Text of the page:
Individuals serving as trustees or other fiduciaries of an ESOP face enormous personal exposure under ERISA for breach of fiduciary duty. The easiest and, therefore, most prevalent method for reducing or eliminating that personal financial exposure is indemnification by the company that sponsors the ESOP. However, indemnification may not be available as a matter of law or where the ESOP sponsor is insolvent or in bankruptcy, or to the extent its assets are either illiquid or insufficient to satisfy its indemnification obligations. Fortunately, commercial liability insurance continues to be a viable supplement or alternative to indemnification for transferring fiduciary risk away from the fiduciaries and onto parties better able to satisfy such liability. The first article in this publication addresses whether and to what extent the fiduciary liability insurance coverage offered by various insurers adequately protects trustees and other fiduciaries from potentially ruinous financial liability for breach of fiduciary duty. The second article discusses several crucial issues to consider when purchasing a fiduciary liability policy, plus important tips for applying for fiduciary liability insurance.
Our related publication A Buyer's Guide to Insurance for Fiduciaries of ESOPs and Other Benefit Plans discusses fiduciary liability insurance from the standpoint of a buyer's guide.
Table of Contents
Insurance for ESOP Fiduciaries: Policy Terms and Legal Considerations
ERISA Regulatory and Enforcement Framework
Remedies for Violation of ERISA
Defense and Indemnification of ESOP Fiduciaries
Fiduciary Liability Insurance
Defense of the Insured
Fiduciary Liability Insurance
Considerations When Purchasing a Fiduciary Liability Policy
"Claims Made" Form
"Duty to Defend" or "Pay on Behalf" Form
What to Expect When Filing a Claim
Applying for Fiduciary Liability Insurance
From "Insurance for ESOP Fiduciaries: Policy Terms and Legal Considerations"
As noted above, ERISA provides for fines and penalties as well as an award of attorney's fees to the prevailing party. Fines and penalties are typically excluded from coverage with a limited carveback for fines and penalties awarded under ERISA Sections 502(i) and 502(l). Allied World, for example, excludes from the definition of "loss" fines and penalties except for 5% or less of a civil penalty awarded under ERISA Section 502(i) and 20% or less of a civil penalty imposed under ERISA Section 502(l). Other policies contain similar limitations within the definition of "loss." All other fines and penalties under ERISA are excluded.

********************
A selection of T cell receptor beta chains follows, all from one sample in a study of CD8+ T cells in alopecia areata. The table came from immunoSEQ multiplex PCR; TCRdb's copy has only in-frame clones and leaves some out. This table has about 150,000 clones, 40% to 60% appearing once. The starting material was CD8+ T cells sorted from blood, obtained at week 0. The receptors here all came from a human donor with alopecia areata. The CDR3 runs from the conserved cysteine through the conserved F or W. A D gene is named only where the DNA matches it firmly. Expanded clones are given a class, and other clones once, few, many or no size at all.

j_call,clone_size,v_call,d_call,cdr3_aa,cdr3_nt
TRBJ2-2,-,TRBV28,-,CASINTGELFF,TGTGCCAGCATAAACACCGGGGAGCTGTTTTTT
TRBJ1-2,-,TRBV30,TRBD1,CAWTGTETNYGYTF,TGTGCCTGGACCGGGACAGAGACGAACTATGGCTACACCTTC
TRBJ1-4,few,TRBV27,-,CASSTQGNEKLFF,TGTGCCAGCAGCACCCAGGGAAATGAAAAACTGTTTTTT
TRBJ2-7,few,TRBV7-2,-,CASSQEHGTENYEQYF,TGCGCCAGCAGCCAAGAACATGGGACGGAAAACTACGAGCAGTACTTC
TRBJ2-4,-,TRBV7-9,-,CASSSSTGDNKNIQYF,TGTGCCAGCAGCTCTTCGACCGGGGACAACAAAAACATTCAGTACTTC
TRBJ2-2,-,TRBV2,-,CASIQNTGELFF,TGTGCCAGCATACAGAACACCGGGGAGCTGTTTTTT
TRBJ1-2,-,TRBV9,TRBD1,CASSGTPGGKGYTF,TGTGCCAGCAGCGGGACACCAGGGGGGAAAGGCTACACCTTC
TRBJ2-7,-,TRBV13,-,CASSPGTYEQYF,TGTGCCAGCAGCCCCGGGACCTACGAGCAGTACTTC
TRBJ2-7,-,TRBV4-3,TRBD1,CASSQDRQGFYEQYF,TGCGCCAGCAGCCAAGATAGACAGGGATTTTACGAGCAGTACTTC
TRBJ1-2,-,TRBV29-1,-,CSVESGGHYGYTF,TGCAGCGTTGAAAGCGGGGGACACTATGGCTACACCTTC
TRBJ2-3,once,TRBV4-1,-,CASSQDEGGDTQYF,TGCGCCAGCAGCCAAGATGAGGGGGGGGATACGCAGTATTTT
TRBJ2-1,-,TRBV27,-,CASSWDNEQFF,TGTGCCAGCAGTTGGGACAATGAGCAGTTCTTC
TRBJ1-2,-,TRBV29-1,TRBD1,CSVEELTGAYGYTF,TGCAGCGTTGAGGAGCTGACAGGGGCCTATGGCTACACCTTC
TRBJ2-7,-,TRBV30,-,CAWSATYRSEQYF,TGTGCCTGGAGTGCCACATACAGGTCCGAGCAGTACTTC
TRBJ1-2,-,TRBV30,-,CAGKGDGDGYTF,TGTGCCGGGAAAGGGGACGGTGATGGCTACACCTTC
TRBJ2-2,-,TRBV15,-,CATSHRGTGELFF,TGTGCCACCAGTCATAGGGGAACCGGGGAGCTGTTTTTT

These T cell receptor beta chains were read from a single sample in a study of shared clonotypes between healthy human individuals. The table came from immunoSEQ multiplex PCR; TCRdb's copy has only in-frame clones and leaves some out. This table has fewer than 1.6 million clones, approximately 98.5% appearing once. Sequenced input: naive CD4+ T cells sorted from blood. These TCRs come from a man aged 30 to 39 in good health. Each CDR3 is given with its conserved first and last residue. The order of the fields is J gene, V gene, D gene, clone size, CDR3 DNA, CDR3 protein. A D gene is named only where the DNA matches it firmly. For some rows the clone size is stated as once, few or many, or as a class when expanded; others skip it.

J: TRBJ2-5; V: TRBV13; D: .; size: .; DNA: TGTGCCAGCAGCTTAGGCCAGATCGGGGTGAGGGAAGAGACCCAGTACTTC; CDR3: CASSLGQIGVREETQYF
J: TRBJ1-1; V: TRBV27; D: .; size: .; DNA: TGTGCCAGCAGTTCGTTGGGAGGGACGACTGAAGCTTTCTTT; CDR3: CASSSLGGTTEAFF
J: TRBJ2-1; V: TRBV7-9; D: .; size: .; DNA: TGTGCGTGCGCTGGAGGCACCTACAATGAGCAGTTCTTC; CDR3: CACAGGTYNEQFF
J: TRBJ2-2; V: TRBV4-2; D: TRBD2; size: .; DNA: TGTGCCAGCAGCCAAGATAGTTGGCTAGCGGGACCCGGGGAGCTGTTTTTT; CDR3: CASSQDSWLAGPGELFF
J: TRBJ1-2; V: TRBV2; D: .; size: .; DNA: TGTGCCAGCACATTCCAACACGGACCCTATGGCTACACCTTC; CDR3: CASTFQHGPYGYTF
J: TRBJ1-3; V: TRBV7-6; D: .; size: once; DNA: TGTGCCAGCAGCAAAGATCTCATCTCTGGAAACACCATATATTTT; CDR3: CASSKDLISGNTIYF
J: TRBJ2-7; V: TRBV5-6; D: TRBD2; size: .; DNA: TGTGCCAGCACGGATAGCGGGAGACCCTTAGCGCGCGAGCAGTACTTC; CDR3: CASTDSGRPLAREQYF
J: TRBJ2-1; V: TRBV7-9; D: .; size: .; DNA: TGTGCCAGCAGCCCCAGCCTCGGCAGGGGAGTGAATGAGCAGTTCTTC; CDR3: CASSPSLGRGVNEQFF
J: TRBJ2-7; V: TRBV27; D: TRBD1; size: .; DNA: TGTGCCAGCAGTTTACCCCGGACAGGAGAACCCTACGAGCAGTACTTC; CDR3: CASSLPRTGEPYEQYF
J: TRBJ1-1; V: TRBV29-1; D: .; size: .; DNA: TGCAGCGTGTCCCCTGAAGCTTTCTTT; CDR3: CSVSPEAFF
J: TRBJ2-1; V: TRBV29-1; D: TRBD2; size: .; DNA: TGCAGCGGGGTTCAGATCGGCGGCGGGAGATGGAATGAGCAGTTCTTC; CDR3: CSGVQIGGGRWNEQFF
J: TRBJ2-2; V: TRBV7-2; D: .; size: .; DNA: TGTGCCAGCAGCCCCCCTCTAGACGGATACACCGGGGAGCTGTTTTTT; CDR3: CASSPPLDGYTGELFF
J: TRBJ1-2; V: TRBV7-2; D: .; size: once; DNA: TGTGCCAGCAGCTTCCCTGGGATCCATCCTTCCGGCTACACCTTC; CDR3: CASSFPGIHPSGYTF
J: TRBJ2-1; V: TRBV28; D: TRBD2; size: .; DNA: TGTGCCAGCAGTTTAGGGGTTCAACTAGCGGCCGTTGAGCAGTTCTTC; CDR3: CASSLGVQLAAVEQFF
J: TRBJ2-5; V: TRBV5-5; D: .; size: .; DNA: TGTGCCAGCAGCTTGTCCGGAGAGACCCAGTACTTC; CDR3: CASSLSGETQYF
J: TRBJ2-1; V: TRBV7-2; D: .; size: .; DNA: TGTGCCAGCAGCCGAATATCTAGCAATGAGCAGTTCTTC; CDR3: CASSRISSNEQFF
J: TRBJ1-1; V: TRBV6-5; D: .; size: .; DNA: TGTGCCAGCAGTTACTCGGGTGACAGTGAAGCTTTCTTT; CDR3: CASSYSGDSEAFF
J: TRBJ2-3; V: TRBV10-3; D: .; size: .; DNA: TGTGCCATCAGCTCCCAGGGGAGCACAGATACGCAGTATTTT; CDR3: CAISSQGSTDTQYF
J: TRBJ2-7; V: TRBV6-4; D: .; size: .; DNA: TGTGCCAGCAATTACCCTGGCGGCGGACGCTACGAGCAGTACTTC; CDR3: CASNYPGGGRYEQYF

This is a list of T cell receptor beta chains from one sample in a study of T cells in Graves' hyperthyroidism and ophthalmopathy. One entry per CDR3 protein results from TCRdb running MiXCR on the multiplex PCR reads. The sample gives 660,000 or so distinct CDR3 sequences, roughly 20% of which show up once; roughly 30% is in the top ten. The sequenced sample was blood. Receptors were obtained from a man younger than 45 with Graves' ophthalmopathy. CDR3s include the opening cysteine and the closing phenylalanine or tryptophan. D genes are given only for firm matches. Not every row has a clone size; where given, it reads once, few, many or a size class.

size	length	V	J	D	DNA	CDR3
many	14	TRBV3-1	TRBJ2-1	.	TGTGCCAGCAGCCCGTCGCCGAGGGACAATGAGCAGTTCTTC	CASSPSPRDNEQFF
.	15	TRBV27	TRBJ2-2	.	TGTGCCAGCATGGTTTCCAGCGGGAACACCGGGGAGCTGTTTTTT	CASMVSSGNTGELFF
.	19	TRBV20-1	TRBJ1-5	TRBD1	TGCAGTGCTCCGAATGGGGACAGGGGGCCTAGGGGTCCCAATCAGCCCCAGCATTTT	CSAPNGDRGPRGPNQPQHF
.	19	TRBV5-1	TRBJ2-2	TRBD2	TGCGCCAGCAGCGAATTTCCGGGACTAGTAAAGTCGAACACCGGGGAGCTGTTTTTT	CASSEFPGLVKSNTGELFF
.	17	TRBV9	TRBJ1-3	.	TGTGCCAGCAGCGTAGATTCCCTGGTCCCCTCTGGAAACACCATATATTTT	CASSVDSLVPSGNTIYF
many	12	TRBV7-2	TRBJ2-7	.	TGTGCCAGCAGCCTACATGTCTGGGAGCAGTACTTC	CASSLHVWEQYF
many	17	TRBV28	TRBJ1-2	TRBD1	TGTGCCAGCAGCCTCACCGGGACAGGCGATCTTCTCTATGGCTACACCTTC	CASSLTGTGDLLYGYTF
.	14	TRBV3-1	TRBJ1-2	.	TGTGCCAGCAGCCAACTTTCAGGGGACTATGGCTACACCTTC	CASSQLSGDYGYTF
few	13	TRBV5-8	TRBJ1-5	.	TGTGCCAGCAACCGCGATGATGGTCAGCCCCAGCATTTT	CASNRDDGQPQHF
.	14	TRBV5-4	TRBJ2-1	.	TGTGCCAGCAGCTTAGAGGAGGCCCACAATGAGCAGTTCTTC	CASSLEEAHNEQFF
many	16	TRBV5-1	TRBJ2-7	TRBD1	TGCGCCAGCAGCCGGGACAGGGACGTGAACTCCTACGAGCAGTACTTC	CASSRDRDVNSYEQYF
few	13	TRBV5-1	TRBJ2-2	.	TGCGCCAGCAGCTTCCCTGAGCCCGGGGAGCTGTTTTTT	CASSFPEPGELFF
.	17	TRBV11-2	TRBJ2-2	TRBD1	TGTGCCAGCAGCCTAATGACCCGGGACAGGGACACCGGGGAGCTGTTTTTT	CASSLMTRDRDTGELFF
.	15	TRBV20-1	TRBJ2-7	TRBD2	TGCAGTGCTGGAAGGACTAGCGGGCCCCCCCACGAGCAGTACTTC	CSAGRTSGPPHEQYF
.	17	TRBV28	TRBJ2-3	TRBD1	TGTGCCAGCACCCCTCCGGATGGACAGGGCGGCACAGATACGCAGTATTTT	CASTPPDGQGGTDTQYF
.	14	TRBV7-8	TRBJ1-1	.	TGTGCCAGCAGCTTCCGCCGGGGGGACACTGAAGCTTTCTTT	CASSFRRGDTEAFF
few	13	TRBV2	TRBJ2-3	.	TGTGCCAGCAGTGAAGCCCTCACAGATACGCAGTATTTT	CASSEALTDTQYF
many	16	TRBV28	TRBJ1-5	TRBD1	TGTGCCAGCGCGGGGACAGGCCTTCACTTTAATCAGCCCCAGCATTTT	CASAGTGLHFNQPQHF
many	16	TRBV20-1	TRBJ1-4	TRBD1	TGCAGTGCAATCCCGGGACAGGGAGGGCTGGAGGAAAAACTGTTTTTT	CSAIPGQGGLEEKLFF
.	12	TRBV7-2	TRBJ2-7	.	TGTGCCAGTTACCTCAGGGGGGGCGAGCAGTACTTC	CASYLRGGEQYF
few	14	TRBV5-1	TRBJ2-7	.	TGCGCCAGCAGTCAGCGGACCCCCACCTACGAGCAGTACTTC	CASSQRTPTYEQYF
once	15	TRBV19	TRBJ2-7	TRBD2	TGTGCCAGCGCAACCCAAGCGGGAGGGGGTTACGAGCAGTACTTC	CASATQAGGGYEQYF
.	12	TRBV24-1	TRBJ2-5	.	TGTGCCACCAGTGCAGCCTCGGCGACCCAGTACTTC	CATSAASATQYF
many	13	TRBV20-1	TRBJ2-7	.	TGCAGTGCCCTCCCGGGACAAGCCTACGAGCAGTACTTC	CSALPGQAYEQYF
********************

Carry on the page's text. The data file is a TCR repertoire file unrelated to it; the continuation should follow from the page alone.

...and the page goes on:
The Travelers policy excludes "civil or criminal fines (except settlement fees pursuant to Insuring Agreement B and civil penalties under Sections 502(i) and 502(l) of ERISA); sanctions; liquidated damages; payroll or other taxes; or damages or types of relief deemed uninsurable under applicable law." While the Travelers policy does not cap the amount payable for fines and penalties under ERISA Sections 501(i) or 502(l), it limits such coverage to "settlement fees" subject to a substantially lower separate sublimit. Zurich simply excludes from the definition of "loss" fines and penalties "which are uninsurable under the law pursuant to which this Policy is construed." Thus, it is unclear whether an award of fines and penalties would be covered without knowing the applicable law governing the policy. This introduces considerable uncertainty into determining whether coverage is adequate.
Whether an award of plaintiff's attorney's fees is covered also presents a mixed bag. Significantly, the Allied World policy expressly includes within the definition of "loss" "costs or fees awarded in favor of the claimant." Similarly, the Travelers policy defines "loss" to include "legal fees and expenses awarded pursuant to a court order or judgment." Other policies may cover an award of attorney's fees by implication. The Hartford policy, for example, defines "loss" to mean the amount the insureds are legally liable to pay as a result of a covered claim, including "compensatory damages" and "costs awarded pursuant to judgments." Other policies contain similar formulations. Since an award of attorney's fees is not otherwise excluded, such an award could potentially fit within the definition of a loss.